As for your exact situation, sometimes theres no way of telling. It could have been a fully built engine with really great parts but then it ultimately relies on how well the parts were put together. Sometimes it only takes one loose built to be the factor. Not saying that was the issue but there is almost no way of telling for sure with a major failure.

Iv seen plugs look like that after removing from a failed engine that had a failed head gasket, coolant was getting into the cylinder of the damaged plugs, not to say the plug didnt melt first and then the gasket went. Usually if spark is blowing out you feel it on the dyno and if it doesnt ignite, the cylinder stays wet with fuel and wont melt a plug that easily. could be any number of issues. Might have to tear the whole engine apart to find out what may have caused it. If you do figure it out post up so we can see what the cause was. best of luck!

Thanks for the response.  The motor was built by Magnus.  Marco fully assembled and timed the motor personally.  This was a 4g64 block with a 4g64 head gasket and timing belt.

 
Head
Magnus 4G63 Cam Gears
Manley Stainless Intake/Exhaust Valves
Kiggly Racing springs
Kelford 272 Cams
Kiggly HLA Oil Pressure Regulator
 
Magnus 4g63 Pistons
Manley Turbo Tuff 156 mm  Rods  
Magnus 92 mm crank
Magnus Head Studs
ARP Main Studs
HKS head gasket
Balance shaft elimination kit
 

I didnt film the one that let go but this was the run before it.  I am planning to pull the head to get an idea of the damage.  Hopefully the head is ok and the block just needs a bot of clean up.  No windows this time.

https://photos.app.goo.gl/YCLRLNTTt2wSFbMdA

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Do you have any idea what fuel pressure was doing?  Might be very worthwhile to install a fuel pressure sensor, especially at that much boost and that small of a pump.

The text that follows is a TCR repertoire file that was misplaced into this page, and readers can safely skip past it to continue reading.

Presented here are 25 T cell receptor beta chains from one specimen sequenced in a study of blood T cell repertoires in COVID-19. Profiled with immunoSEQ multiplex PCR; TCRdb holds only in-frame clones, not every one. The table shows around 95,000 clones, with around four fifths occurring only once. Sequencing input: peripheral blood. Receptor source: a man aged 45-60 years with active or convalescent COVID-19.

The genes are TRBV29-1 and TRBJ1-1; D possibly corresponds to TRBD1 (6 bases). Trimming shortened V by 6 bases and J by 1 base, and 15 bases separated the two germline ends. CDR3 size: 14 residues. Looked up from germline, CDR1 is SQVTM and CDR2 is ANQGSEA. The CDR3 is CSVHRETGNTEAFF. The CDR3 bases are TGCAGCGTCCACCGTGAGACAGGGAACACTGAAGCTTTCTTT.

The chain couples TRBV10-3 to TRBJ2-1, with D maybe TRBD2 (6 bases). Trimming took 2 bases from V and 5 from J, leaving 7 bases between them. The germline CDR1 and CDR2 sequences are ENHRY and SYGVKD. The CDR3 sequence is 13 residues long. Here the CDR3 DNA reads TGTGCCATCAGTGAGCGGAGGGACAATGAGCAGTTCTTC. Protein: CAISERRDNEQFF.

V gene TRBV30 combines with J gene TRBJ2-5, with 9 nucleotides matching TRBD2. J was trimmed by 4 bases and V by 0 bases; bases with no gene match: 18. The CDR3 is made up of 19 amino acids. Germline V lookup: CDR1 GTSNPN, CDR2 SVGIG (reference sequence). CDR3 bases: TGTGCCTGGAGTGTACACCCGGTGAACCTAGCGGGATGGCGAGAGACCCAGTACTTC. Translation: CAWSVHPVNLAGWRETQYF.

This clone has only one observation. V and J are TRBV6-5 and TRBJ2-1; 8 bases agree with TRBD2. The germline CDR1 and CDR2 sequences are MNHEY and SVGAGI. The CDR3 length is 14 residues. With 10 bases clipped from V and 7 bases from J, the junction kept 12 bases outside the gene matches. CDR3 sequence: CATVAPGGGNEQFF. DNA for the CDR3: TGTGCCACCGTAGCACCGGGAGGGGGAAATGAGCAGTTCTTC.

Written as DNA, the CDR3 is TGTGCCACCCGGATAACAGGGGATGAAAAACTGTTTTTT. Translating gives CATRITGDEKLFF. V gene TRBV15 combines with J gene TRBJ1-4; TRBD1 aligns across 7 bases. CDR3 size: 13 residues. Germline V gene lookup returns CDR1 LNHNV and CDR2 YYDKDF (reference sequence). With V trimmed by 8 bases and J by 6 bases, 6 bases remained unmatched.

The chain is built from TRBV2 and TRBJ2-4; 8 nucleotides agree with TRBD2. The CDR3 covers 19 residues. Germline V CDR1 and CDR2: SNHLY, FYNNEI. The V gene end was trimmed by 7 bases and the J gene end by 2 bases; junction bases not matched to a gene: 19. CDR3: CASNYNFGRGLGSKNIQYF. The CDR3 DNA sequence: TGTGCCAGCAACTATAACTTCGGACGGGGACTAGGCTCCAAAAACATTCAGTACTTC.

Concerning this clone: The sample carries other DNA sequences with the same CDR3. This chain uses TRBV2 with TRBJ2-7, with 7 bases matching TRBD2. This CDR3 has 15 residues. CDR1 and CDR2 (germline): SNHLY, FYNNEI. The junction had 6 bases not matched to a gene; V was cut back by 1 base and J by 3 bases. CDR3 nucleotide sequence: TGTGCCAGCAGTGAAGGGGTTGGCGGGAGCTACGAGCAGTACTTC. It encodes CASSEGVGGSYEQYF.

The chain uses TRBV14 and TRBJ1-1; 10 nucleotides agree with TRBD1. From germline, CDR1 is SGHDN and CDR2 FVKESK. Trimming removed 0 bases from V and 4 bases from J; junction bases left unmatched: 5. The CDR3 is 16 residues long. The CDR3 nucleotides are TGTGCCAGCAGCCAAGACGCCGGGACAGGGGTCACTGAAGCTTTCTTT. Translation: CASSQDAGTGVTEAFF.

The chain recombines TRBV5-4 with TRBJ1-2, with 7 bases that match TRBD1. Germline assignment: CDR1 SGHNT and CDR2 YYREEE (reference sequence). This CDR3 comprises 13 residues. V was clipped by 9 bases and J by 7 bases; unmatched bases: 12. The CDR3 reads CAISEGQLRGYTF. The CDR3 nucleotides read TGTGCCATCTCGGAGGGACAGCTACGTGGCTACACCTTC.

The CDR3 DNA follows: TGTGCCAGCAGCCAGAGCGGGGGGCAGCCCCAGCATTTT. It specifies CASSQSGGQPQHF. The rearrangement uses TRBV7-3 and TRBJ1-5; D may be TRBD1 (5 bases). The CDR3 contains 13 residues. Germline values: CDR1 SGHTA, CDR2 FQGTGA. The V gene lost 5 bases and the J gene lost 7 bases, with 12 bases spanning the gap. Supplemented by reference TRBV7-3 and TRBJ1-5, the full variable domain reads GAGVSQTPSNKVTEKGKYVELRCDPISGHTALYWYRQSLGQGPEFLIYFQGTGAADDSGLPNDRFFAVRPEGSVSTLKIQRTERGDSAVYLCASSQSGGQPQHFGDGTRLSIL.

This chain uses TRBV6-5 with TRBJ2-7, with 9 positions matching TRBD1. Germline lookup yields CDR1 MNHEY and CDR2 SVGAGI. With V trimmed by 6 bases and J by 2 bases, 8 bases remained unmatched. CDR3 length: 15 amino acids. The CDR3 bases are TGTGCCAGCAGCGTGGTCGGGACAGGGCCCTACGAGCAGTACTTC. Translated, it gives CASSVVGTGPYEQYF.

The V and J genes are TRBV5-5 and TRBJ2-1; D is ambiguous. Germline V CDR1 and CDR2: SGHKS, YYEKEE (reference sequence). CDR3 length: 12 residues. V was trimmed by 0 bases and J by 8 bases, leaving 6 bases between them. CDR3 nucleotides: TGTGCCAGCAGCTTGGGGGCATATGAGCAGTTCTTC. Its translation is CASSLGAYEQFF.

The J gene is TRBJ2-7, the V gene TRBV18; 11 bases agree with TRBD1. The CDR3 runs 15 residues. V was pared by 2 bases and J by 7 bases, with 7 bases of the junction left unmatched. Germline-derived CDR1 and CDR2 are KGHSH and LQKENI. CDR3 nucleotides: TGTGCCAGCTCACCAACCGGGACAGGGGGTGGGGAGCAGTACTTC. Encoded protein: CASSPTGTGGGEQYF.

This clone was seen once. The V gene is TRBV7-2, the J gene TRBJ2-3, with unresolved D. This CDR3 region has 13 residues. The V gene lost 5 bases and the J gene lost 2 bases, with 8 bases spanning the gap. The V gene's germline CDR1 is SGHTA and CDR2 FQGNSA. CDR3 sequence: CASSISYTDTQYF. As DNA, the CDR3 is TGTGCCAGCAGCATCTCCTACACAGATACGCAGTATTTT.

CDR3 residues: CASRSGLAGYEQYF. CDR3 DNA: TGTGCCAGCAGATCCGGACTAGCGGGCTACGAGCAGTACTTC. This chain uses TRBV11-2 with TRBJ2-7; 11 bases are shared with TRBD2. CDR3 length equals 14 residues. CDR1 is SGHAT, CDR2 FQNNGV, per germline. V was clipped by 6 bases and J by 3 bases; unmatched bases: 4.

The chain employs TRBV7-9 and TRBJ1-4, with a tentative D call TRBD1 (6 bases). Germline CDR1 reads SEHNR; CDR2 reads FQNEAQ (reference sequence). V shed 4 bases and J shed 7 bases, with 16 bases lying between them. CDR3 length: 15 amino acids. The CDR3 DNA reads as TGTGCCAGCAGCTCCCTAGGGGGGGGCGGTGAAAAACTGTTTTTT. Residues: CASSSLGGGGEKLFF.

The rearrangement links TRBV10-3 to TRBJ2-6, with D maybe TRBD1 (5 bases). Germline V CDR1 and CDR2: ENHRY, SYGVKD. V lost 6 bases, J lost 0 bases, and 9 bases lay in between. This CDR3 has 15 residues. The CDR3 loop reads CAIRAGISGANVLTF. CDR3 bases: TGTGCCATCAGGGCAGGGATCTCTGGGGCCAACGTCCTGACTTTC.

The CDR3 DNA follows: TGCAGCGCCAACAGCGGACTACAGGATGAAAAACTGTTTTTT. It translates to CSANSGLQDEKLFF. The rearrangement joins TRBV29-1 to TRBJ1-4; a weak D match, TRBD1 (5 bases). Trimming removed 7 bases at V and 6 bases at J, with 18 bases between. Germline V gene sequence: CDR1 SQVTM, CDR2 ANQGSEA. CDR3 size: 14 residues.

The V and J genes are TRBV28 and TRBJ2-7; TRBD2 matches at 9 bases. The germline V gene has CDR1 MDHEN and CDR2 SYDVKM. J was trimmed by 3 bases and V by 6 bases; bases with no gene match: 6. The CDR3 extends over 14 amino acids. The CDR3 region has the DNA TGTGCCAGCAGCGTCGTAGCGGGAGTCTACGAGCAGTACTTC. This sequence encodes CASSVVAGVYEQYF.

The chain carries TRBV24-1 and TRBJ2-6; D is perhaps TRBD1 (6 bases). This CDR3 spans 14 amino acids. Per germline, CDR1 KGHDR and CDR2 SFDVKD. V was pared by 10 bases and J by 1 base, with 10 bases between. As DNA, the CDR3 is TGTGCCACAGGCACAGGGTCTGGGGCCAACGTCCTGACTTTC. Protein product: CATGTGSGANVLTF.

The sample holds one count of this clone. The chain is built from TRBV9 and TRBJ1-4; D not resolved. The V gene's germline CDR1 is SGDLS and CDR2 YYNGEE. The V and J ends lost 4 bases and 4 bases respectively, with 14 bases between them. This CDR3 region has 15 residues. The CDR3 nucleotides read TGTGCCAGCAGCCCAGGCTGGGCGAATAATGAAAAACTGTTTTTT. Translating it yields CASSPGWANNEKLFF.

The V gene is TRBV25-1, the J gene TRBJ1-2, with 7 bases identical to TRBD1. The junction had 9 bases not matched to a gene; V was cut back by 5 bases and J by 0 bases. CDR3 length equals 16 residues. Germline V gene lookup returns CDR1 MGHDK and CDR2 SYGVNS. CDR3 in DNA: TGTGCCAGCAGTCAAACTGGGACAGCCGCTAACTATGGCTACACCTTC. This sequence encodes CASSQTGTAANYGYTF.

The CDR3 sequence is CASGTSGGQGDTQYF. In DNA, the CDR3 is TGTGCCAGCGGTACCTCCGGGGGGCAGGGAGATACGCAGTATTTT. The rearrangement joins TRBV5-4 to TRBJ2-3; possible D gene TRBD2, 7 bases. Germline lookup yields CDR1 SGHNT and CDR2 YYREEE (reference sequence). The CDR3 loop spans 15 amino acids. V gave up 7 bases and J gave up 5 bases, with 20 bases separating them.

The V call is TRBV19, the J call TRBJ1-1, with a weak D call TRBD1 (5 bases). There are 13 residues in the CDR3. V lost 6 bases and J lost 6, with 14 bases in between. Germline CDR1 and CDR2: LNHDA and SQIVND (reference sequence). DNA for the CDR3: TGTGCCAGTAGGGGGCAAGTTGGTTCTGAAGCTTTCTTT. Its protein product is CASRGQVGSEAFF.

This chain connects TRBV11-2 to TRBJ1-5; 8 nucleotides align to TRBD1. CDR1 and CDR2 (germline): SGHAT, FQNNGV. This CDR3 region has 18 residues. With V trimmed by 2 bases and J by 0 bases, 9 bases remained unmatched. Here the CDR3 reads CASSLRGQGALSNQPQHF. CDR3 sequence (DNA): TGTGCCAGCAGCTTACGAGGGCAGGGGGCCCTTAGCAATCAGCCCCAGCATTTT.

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AFR did not drop and car did not appear to lean out. I do have an external aeromotive FPR.  I was going to install a FP guage and log it but didnt have time before the dyno.  I was hoping to have it done before the first track day.  We were only around 80% duty cycle.  I could probably use a bigger pump.

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That ignition timing still looks pretty extreme for an evo to me, did the tuner have much 4G64 experience?  

To give you a comparison, at 240kpa, 4500RPM your ign table has 11deg advance, in the same cell in my Evo 7 I have 0.5deg, mine is very sensitive to knock around that area and definitely would be knocking its brain out at 11deg.  Mine is stock compression ratio whatever that is and 98octane RON fuel.  

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22 hours ago, Turbo.Tim said:

Interesting build. Magnus is well known over the years so you can most likely trust that the engine was built properly. Although mistakes happen it was probably not related to build or parts quality. As Adam mentioned, it looks like its tune related, or engine safety functions were not set correctly. I actually built my personal 9 engine with a magnus 92mm crank at one time. Its a nice piece. Im currently using a custom Winberg 92mm now. 

 

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Thanks everyone.  I wanted to ensure it was not something mechanical before I invest money to rebuild it just to run into the same issue.

Adam do you have a starting point for a timing map for a 4g64? .5 timing seems extremely low.  Is yours stock bottom?

I will get the knock configured before starting tuning again.  I mistakenly thought he was going to tune that first.  I told him the knock was disabled and needed tuning.

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6 hours ago, Turbo.Tim said:

Adam do you have a starting point for a timing map for a 4g64? .5 timing seems extremely low.  Is yours stock bottom?

On my 4g63 I am at 4* at peak torque. Running an FP Black at 34psi. 93octane with 30% Toluene added. I don't know if 4g64 require different timing values or not.

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12 hours ago, Turbo.Tim said:

Adam do you have a starting point for a timing map for a 4g64?

Below are ignition tables from a stock JDM evo 8.  They have two maps, - one called high octane and one low octane.  Depending on how much activity the knock sensor has seen over time it will determine the blend between these two tables.  Generally when I have looked at stock evos they knock quite a lot so will rarely be using as much advance as is shown in the "high octane" map.  They will be running somewhere between the high and low octane map.  The fuel tune is also very rich in stock form so you actually make better power by pulling timing out and running it leaner. 

The "% Load" axis corresponds pretty close with kpa MAP in general.  As you can see at say 4500 & 240kpa the high octane map is down at 5 deg and the low octane is at -8.